One night in 1976, he and his friends had a disagreement with another man as they drove past him. Barakah was the driver of the car. A passenger inside the car shot and killed the man. Barakah was arrested as an accessory and charged with felony murder, a charge that netted him a juvenile life without parole sentence, even though he wasn’t the one to shoot the gun.

In prison, Barakah took classes and earned a college degree. Then, he taught others. He became a leader and worked with organizations like the ACLU to end juvenile life without parole sentencing. When the U.S. Supreme Court ruled in 2012 that these sentences could no longer be mandatory, he said he felt relief — even though the ruling didn’t immediately apply to him. It took a second Supreme Court ruling in 2016, which made the earlier ruling retroactive, to pave the way for Barakah to come home.

Since returning home in 2017, Barakah has earned a master’s degree in social work from the University of Michigan and has worked for the Washtenaw County Prosecutor’s Office in the Conviction Integrity and Expungement Unit. He sits on the Detroit Justice Center’s board of directors and aspires to go to law school.

“Learn to forgive even on your worst day,” Barakah urges.

Daniel Jones

Daniel Jones left a large imprint on our lives. Sentenced to prison for life without parole at 17 for a killing he didn’t intend to commit, a series of U.S. Supreme Court rulings gave him a second chance in 2019. In the three years he had as a free adult, he worked ceaselessly to register voters, reform the criminal justice system, bring comfort to people in distress, rehabilitate Detroit housing and even become a father for the first time. In his own words, he was a work in progress and a healer.

Daniel said he felt loved and secure in his family until his parents divorced when he was seven. Then, his mother became involved with a man who was addicted to drugs and who stole household items — and even their car — to feed his habit. It fueled an anger in Daniel that he didn’t know how to handle, so he avoided home. On the streets, he found kinship in a gang, not realizing that they didn’t have his best interests at heart.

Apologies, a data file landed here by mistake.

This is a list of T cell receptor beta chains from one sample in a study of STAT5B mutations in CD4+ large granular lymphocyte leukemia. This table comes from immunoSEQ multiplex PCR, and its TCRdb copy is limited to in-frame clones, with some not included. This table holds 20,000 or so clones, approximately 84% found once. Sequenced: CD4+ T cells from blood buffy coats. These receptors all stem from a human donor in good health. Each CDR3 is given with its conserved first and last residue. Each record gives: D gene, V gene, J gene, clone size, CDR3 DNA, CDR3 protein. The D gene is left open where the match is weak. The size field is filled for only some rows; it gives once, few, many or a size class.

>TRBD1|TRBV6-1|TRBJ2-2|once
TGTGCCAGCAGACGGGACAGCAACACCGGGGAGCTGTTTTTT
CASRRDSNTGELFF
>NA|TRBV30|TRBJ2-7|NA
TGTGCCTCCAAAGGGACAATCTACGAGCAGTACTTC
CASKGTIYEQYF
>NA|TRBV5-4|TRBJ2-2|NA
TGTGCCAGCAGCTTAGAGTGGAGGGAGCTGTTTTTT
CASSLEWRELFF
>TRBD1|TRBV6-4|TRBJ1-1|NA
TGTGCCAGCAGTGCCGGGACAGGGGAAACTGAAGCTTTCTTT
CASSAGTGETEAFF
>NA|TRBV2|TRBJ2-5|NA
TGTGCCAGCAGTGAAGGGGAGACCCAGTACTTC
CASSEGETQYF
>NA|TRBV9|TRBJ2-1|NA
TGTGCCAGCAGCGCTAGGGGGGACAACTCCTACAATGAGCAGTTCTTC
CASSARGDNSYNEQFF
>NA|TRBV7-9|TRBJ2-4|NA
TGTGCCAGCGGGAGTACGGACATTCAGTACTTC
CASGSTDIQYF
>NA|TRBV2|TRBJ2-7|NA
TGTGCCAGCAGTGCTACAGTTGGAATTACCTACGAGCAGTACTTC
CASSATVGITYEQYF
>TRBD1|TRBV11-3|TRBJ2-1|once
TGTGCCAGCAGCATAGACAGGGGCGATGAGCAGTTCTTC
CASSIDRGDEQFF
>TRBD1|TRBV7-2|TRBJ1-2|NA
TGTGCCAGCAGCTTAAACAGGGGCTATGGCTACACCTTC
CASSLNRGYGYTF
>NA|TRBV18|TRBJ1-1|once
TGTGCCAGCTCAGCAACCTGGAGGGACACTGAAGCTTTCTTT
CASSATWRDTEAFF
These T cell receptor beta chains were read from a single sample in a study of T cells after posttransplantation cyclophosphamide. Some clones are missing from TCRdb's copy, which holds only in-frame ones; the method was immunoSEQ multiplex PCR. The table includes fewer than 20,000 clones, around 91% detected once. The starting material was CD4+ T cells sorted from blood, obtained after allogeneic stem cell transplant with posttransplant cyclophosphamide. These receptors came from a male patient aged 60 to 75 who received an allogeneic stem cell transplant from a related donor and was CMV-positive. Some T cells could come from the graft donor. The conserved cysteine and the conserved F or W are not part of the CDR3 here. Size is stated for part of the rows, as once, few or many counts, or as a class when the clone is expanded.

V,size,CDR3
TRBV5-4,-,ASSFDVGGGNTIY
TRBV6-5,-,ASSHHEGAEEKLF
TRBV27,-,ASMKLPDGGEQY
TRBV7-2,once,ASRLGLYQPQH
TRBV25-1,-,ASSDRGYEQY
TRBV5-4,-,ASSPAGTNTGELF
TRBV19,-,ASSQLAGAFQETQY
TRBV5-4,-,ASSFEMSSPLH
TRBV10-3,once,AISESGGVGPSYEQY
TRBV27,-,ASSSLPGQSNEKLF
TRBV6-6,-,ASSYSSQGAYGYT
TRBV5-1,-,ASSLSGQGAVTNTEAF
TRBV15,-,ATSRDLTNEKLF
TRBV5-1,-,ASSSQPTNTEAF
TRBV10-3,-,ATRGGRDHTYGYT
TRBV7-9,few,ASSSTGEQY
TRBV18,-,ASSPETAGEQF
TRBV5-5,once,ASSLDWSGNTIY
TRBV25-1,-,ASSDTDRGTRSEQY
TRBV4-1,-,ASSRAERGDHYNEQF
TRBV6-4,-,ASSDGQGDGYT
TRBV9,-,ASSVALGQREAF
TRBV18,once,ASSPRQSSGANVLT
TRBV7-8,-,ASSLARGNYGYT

One night, his friends picked him up with the intent to commit a robbery. Daniel didn’t even know how to fire the shotgun in the backseat — his friends taught him while they drove around town. Daniel panicked during the robbery and shot the weapon without aiming it. It tragically hit one of the people they were robbing, and the man died.

Because of his age, Daniel’s case could have been tried as an adult or a juvenile. The judge handling the case decided that Daniel was “incorrigible” and sentenced him to life without parole. In prison, Daniel took classes, read books on philosophy and psychology, and came to terms with the factors that led him to prison. He forgave and reconciled with his stepfather and found peace.

By the time the U.S. Supreme Court began rolling back laws on juvenile life without parole sentencing in 2012, Daniel had defied his sentencing judge by doing what he said was impossible: changing.

“I changed not because of prison,” Daniel says, “but in spite of it.”

Daniel came home in March 2019 and quickly won friends and supporters with his warm, genuine smile, his compassion and his unwavering dedication to criminal justice reform. He worked with organizations such as the Michigan Collaborative to End Mass Incarceration, the American Friends Service Committee-Michigan Criminal Justice Program and the National Life Without Parole Leadership Council. He also facilitated Safe & Just Michigan’s weekly support group for family members of incarcerated people.